A five star read!

About BookerTalk

What do you need to know about me? 1. I'm from Wales which is one of the countries in the UK and must never be confused with England. 2. My life has always revolved around the written and spoken word. I worked as a journalist for nine years then in international corporate communications 3. My tastes in books are eclectic. I love realism and hate science fiction and science fantasy. 4. I am trying to broaden my reading horizons geographically by reading more books in translation

Posted on June 8, 2013, in Book Reviews, Classics Club and tagged , . Bookmark the permalink. 14 Comments.

  1. I don’t usually like untidy endings, but I was prepared for one from D, and indeed did still enjoy this though provoking novel. Nice review. My review:

  2. You might consider replacing “Hegel” with “Nietszche” in the text. Nicely done, though!

  3. What a wonderful book! When I studied abroad in Russia, I got to visit the apartment building where Raskolnikov axed the old lady, as well as the building where he lived, which even had a commemorative plaque on the front. I loved that he used real places to tell his story.

    I’m also a fan of the way that Dostoevsky handles his female characters. He’s one of the few writers from his time period that treats them as complex characters rather than mindless idiots (*cough* Tolstoy *cough*).

    • I wasn’t all that enamoured with Sonya but thought the way he portrayed the consumptive Katerina Ivanovna was superb, especially in the scene after her husband’s funeral wake. Raskolnikov’s sister Dunya was a strong character too.
      Lucky you to be able to see places from the novel. I found it interesting how Dostoevsky went against the traditional representation of a Russian city. We always expect these novels to show Russia in deep snow, freezing conditions but in this novel it’s the heat that prevails.

      • Petersburg doesn’t really get that much snow because of where it’s geographically located. It’s far more likely to get a lot of cold freezing rain, which somehow feels worse.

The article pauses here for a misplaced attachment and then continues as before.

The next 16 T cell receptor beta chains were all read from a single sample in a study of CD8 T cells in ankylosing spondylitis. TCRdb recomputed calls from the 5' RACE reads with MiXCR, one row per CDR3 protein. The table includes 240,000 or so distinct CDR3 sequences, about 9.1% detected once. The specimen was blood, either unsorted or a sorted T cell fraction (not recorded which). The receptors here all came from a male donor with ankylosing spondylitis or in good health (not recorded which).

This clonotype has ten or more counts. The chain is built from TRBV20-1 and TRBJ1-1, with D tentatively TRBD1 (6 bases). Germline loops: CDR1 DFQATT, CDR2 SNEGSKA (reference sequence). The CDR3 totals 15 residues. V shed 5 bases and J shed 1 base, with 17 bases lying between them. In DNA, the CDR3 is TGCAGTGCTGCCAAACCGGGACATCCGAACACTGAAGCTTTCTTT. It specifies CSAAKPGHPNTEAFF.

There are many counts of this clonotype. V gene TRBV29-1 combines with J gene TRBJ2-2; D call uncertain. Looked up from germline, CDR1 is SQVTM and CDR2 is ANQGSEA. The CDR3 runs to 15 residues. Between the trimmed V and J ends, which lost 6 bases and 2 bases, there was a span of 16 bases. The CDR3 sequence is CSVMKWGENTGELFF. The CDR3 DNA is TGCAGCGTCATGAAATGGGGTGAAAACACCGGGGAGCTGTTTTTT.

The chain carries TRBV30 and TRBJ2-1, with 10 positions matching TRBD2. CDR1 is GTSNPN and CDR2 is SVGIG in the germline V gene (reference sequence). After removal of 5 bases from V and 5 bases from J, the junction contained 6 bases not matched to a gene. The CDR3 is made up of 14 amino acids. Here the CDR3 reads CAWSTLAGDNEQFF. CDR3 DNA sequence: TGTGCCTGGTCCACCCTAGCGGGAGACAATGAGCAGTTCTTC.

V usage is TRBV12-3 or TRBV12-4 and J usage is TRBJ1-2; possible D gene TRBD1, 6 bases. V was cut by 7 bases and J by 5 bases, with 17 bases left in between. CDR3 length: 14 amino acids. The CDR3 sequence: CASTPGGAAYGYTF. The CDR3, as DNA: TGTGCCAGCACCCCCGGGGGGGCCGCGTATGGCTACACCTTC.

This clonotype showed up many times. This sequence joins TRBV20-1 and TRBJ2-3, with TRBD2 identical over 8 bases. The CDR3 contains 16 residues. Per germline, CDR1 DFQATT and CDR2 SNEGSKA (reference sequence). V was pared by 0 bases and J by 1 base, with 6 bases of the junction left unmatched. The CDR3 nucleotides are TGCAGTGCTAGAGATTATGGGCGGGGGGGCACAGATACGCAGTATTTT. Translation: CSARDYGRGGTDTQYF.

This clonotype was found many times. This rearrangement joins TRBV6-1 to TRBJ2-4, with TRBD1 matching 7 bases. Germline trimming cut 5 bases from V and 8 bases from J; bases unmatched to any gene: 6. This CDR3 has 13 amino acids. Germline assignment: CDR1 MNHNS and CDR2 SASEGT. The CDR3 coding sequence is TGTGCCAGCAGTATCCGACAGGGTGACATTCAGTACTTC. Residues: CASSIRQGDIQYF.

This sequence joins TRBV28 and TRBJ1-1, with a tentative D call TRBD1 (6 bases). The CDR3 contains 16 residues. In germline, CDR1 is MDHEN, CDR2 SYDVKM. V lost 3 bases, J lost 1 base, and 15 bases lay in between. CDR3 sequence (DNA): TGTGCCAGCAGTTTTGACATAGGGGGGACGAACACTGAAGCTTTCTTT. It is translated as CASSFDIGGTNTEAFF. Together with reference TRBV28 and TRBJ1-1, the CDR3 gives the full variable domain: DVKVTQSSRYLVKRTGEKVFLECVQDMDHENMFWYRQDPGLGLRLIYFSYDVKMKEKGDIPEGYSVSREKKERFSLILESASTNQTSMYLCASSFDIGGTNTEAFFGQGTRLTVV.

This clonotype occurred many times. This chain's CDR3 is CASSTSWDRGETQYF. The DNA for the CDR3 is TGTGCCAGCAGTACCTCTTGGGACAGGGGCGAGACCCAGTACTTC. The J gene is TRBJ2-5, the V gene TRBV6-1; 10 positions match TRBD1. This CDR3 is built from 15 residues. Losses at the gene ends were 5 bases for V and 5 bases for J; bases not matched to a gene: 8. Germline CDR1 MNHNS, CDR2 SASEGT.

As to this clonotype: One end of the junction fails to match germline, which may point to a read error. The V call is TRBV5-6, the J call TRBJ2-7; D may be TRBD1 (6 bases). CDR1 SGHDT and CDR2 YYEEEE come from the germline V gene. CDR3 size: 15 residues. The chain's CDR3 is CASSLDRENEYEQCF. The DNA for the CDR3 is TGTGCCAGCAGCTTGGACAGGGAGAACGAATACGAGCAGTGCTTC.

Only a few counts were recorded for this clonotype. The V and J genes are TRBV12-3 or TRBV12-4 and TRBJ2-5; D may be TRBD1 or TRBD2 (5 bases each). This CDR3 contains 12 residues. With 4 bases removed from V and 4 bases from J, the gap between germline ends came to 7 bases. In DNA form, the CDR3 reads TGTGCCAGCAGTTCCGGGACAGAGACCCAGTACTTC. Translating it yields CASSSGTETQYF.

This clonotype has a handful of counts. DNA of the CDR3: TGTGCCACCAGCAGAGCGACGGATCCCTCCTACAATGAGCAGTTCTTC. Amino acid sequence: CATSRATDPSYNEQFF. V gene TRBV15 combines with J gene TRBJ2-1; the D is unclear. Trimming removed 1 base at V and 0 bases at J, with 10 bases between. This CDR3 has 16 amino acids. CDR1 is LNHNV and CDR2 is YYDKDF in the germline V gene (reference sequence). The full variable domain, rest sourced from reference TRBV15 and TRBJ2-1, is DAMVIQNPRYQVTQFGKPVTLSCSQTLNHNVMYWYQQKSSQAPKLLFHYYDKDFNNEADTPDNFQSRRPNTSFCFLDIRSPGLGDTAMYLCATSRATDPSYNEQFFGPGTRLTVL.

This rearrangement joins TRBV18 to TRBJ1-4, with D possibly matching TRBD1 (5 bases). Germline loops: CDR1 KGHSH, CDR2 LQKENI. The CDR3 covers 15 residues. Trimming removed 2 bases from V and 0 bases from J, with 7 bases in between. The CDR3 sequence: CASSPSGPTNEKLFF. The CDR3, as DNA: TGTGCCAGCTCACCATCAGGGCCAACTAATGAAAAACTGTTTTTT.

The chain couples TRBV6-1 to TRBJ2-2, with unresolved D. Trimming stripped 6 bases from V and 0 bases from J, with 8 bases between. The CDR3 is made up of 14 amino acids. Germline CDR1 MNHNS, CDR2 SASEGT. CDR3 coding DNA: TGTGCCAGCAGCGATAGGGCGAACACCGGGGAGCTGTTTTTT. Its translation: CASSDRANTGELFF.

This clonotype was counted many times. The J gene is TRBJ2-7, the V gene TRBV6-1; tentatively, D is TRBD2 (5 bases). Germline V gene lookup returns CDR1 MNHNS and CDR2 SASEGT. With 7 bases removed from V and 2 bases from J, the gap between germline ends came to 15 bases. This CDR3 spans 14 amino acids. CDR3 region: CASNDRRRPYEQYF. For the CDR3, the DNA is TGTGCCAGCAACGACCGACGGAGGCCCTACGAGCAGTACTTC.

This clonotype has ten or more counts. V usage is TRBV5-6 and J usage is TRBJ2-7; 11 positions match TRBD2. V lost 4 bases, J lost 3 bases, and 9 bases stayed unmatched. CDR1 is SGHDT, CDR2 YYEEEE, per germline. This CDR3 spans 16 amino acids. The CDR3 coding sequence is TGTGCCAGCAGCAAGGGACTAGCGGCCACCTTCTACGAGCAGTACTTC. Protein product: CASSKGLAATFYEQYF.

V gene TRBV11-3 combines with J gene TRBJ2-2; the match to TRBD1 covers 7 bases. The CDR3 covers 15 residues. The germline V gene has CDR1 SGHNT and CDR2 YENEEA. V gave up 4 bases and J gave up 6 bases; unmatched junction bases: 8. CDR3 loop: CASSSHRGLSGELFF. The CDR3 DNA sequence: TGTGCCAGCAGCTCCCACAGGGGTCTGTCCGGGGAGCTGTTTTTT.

I like how the city itself featured almost as prominently as a character, seeming to guide Rasolnikov’s aimless wanderings.

        • Oh I certainly remember how cold it was. I went there with a boyfriend in December 1975. We wore borrowed fur coats and hats but never realised that western made boots and gloves wouldn’t cope with minus 20…

        • At the same time, I don’t think I could have managed wearing the spiky heels that Russian women do. I wouldn’t have been able to walk without falling down.

  4. I went through a period when I read a great number of Russian novels but somehow missed out on this one. I have a feeling that I would become extremely annoyed with a young man who feels he needs to take the life of another to prove how superior he is and wouldn’t get halfway through as a result, but maybe some day I should give it a try.

    • He was certainly an irritating person but I found Dostoevsky’s style compelling. I’ve read a few of the biggie Russians in the past but never anything by him before. Next up when I get around to it will be Brothers Karamazov. Have you read that one?

      • No, the only book of his I’ve read is ‘The Idiot’ and that after I’d seen a stage adaptation. I did enjoy it thought so perhaps all is not lost for ‘Crime and Punishment’. I actually pinched the title as the heading for the Summer School three years ago which was centred on literary detective fiction but it wasn’t one of the set books. I didn’t think I’d be very popular setting a Russian classic as a summer read.